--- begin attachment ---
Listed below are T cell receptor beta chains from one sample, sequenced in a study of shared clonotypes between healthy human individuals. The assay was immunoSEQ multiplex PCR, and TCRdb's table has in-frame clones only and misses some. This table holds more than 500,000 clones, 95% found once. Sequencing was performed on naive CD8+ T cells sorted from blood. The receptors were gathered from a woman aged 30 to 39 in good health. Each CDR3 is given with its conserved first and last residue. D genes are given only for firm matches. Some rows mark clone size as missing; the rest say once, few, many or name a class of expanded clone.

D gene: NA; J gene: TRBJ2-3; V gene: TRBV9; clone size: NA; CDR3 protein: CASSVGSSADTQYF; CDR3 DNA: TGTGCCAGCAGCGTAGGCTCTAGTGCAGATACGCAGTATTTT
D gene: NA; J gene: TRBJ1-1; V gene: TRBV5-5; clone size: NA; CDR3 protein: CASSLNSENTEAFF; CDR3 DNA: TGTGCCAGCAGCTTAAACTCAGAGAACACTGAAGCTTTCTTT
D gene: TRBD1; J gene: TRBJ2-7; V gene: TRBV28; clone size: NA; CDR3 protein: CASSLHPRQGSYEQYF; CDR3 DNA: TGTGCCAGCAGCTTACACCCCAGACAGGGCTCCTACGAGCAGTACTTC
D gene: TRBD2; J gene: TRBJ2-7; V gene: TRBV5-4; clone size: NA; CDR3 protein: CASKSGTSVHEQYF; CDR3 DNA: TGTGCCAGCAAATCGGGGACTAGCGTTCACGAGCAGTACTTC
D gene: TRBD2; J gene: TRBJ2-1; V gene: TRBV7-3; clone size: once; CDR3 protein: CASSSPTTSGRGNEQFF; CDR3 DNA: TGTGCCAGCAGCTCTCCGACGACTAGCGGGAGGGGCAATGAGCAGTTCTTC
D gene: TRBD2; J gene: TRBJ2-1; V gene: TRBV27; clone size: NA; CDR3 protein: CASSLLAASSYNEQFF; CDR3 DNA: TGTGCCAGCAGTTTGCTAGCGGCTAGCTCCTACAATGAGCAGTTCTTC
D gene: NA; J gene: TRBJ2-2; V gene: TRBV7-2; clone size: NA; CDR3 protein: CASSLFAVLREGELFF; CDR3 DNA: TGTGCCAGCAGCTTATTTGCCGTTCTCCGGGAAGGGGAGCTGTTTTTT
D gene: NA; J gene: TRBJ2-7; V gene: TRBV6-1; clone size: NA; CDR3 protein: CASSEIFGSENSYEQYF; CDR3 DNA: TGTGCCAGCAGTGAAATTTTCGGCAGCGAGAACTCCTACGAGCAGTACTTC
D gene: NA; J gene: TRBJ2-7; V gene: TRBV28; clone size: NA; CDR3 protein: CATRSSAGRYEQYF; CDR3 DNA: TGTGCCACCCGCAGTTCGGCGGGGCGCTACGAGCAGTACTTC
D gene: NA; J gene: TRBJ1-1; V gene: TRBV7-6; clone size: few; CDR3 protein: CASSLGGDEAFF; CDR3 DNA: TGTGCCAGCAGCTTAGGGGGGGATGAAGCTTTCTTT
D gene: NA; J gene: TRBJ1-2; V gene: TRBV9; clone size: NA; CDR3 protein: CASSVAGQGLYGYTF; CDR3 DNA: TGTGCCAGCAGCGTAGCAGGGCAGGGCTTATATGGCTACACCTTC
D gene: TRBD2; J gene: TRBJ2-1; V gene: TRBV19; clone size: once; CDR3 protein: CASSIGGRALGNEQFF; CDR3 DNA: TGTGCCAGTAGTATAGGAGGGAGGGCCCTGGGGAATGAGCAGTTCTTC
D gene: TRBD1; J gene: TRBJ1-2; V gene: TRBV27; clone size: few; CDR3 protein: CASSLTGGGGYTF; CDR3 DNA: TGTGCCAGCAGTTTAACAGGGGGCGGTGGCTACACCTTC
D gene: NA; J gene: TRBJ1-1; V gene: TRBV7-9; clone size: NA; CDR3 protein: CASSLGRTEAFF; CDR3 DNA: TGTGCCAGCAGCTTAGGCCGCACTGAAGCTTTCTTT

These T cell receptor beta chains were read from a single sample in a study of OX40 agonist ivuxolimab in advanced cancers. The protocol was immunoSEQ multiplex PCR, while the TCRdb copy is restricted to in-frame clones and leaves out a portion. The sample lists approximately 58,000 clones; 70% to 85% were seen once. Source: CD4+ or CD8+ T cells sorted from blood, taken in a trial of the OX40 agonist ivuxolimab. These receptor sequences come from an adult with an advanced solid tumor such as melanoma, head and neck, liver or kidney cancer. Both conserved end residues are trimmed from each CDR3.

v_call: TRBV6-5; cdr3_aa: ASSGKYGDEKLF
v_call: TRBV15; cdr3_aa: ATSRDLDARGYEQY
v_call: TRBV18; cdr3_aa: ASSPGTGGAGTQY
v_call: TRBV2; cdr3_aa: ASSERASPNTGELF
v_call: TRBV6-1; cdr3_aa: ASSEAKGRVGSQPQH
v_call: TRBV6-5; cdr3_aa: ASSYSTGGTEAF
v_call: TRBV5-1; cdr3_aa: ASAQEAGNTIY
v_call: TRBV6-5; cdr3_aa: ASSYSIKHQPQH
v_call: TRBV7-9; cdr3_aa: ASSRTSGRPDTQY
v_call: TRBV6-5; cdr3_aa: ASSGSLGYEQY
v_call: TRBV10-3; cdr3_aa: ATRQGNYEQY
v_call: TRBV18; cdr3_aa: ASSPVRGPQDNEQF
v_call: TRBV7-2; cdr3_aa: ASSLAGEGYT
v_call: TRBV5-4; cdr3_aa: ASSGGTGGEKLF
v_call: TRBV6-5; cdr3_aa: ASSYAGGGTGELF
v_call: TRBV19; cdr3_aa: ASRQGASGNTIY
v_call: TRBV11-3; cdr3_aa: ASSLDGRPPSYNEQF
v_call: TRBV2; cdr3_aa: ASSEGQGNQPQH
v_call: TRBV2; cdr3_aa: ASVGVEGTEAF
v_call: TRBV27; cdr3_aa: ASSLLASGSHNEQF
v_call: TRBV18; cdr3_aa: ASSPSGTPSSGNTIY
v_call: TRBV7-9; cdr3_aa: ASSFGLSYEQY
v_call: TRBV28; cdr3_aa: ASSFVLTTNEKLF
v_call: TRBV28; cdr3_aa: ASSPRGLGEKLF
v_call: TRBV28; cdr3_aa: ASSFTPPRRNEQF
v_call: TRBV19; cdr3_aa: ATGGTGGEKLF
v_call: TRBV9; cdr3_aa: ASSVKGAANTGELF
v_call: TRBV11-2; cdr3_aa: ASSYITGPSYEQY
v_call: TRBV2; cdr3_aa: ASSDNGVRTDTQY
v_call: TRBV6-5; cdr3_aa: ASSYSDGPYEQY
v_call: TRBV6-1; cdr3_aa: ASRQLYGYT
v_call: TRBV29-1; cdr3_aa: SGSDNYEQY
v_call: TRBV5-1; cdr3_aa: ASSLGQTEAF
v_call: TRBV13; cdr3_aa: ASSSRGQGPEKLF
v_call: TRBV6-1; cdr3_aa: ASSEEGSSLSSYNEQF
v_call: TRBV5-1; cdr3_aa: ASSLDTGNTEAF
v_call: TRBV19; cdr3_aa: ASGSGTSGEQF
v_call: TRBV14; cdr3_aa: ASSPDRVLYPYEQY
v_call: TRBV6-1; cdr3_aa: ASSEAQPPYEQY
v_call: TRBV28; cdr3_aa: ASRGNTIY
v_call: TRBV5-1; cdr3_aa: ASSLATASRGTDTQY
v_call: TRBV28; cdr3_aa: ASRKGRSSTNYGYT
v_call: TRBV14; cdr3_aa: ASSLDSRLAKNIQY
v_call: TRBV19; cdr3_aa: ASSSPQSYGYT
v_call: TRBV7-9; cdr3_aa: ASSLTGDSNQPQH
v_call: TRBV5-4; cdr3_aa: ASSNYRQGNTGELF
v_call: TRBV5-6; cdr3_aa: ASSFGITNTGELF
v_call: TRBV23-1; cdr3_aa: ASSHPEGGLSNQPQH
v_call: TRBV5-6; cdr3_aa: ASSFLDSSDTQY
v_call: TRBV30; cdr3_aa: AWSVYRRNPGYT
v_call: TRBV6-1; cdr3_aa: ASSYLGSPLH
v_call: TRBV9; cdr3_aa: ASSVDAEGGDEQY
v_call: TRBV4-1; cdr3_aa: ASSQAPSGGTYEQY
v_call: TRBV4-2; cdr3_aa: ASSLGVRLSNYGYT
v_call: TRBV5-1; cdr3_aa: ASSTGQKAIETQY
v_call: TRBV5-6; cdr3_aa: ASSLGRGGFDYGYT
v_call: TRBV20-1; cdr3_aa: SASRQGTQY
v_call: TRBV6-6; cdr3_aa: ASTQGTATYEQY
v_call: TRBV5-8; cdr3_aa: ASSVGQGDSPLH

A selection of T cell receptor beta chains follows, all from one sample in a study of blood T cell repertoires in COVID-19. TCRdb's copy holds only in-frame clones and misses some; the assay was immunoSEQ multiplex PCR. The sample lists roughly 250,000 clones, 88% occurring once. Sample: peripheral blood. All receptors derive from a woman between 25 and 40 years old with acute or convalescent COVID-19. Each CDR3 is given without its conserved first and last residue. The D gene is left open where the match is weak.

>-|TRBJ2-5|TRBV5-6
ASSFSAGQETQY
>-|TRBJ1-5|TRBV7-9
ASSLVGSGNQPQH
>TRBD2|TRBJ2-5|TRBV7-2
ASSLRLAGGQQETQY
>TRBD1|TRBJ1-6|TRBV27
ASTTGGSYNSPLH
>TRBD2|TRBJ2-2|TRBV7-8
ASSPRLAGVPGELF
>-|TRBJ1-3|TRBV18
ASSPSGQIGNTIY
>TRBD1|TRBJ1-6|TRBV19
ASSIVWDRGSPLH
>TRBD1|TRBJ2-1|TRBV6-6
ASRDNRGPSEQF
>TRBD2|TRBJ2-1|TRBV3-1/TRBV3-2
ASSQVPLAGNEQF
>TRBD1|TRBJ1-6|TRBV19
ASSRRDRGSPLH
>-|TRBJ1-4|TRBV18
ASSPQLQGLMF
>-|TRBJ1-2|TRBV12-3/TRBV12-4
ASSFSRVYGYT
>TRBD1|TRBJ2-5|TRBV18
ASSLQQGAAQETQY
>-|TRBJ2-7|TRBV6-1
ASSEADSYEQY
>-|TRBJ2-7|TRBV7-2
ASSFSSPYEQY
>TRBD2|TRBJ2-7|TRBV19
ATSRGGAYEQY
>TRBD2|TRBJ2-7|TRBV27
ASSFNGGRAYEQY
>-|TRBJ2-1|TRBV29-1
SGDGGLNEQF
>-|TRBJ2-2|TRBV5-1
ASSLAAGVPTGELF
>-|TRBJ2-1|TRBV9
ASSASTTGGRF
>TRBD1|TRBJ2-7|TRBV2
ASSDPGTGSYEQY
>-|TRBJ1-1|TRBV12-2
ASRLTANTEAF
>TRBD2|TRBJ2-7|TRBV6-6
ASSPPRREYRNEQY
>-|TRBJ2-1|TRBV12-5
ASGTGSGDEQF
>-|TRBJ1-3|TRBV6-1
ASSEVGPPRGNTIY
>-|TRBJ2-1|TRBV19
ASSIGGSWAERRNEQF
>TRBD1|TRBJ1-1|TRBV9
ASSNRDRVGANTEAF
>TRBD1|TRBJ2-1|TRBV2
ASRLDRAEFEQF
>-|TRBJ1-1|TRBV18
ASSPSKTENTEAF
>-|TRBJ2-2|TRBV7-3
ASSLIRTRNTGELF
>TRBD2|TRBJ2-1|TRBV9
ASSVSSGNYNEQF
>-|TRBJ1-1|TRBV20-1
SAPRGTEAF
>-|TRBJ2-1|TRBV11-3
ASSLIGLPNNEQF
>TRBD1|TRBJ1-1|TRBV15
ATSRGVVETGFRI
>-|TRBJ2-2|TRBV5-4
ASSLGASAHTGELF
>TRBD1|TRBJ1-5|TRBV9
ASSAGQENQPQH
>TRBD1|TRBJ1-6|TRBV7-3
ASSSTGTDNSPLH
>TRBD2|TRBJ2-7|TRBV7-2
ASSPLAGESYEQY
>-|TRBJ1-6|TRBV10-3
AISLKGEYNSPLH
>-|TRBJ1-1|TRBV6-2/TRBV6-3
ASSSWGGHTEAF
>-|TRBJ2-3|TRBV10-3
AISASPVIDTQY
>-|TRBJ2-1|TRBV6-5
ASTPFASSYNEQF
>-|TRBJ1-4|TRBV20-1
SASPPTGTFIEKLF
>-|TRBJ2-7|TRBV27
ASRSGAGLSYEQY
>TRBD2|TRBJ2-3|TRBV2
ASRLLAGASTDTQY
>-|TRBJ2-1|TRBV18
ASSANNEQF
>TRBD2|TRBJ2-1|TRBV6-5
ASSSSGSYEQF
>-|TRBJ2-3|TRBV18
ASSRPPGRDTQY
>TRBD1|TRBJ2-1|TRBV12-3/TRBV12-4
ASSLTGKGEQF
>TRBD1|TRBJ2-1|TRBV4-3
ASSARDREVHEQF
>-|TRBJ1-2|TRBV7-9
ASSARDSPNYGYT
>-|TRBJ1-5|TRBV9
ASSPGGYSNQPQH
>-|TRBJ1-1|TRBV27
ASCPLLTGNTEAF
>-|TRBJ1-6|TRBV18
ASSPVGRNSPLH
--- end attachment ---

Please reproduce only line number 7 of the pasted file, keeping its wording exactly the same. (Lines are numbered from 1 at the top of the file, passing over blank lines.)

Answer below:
D gene: TRBD2; J gene: TRBJ2-1; V gene: TRBV27; clone size: NA; CDR3 protein: CASSLLAASSYNEQFF; CDR3 DNA: TGTGCCAGCAGTTTGCTAGCGGCTAGCTCCTACAATGAGCAGTTCTTC